When I was pregnant with my daughter, we didn’t know she would be a daughter. We didn’t want to find out the sex of the baby, because: surprises.
In truth, I was terrified to have a girl. I already had a boy. I knew what to expect. I could do the boy thing again. Sure, boys come with their own set of issues. For example, I can’t and will never understand the obsession with the penis that seemingly all little boys have. And I’m told the teenage years with boys get … gross.
But those things seem so arbitrary when compared with the problems that young women face. Discrimination and harassment, to name a few. And even if she escapes those, then there is the general feeling of being told – either overtly or indirectly – that she is “less than.”
Take the recent push to put a woman on the $20 bill. Sacajawea had enjoyed a short stint on the $1 coin before it was discontinued in 2012 because it was unpopular. So, we asked could we pretty please be on the $20 bill? We got a pat on the head and a, “Sorry, sweetheart, the best we can do is put you on the $10 bill, but not until 2020. And Alexander Hamilton will still be on the bill, because women need babysitters.”
While it might seem to be petty to pick a fight over this, it’s not. It’s yet another instance in which women – who have been secondary to men since our country was formed – are ignored and underrepresented. Shortchanged, if you will.
I hate that my daughter will have to deal with it.
My little girl has these bright eyes and a blissfully ignorant smile. She is fearless and brazen. She watches her big brother do something and immediately tries to do it no matter how seemingly beyond her capabilities it may be. She surprises us and even herself at times, like when she jumped off the couch onto the mountain of pillows and enjoyed it. Or when she successfully wrestled her favorite toy away from her brother, who had taken it from her just moments earlier. Or when she named all the colors on her fish puzzle correctly.
She is smart, and at 2, she already has a personality that tells me she won’t stand for anyone trying to keep her from doing what she wants to do.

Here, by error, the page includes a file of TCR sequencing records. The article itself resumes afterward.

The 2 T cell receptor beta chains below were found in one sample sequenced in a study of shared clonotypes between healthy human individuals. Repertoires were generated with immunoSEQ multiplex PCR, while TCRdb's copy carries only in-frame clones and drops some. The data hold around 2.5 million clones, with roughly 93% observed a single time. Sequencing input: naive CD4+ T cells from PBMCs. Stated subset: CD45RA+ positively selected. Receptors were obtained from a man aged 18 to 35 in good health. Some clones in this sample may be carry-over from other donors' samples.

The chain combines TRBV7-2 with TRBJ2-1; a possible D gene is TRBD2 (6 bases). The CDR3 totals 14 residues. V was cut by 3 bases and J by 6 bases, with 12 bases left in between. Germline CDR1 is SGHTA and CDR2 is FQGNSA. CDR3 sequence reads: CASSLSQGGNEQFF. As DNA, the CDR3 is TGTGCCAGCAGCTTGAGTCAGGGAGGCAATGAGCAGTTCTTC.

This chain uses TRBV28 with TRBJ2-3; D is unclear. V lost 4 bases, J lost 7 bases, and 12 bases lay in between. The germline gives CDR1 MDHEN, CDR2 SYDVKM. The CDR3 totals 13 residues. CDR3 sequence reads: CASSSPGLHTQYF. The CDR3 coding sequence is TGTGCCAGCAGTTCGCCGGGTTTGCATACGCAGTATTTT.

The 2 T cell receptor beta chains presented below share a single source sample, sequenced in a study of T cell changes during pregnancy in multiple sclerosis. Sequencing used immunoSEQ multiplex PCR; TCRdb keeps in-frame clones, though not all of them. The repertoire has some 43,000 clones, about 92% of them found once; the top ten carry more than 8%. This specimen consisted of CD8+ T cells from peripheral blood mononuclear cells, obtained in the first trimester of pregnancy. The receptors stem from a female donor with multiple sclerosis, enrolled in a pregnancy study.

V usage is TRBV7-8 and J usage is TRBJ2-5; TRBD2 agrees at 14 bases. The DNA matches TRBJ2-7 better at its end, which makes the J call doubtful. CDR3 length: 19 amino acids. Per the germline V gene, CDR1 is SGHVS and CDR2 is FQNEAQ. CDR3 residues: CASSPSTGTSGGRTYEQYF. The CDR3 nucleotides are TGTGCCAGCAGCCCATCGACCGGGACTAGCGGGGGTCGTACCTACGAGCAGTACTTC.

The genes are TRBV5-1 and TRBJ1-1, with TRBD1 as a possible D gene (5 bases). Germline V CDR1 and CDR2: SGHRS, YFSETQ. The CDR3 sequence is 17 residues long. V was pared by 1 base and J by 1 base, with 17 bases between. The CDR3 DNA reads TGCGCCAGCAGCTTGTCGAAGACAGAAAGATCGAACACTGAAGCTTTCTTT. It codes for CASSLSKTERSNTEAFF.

But that doesn’t mean she will be immune to the bullshit.
How will I comfort her when she is sexually harassed? Do I say to her what a former female boss of mine said to me: “This will just happen anywhere you go, there’s nothing you can do”?
What will I do when someone embarrasses her in front of her colleagues by making an inappropriate joke? Do I say to her what a former female colleague said to me: “You shouldn’t report this to anyone unless you want trouble”?
While the thought of my daughter becoming the teenage nightmare I was does frighten me, the idea that she will be disrespected and dismissed and possibly physically harmed simply because she is a woman bothers me infinitely more. I can deal with her hormone swings and first-love heartbreak and temporarily disliking me.
Those things will suck, but they are temporary. They aren’t some lifelong curse that is going to find her when she grows breasts (maybe sooner) and follow her until, well, death.
It makes me sick to know that my daughter WILL experience sexism in some form. It’s a given. Every woman has, whether she recognizes it or not. Sexism dresses itself up in harassing comments, it manifests in violent crimes against women, it hides in the laws (or lack thereof) that fail to protect women and their interests.
That’s what scares me most about raising a daughter. I can’t shield her and I can’t even explain it to her.
“Mom, why are we on the $10 when we were going for the $20? Aren’t we worth it? Aren’t we good enough?” she might ask when the bill finally makes its way into currency.
I won’t have a good answer for her. Will you?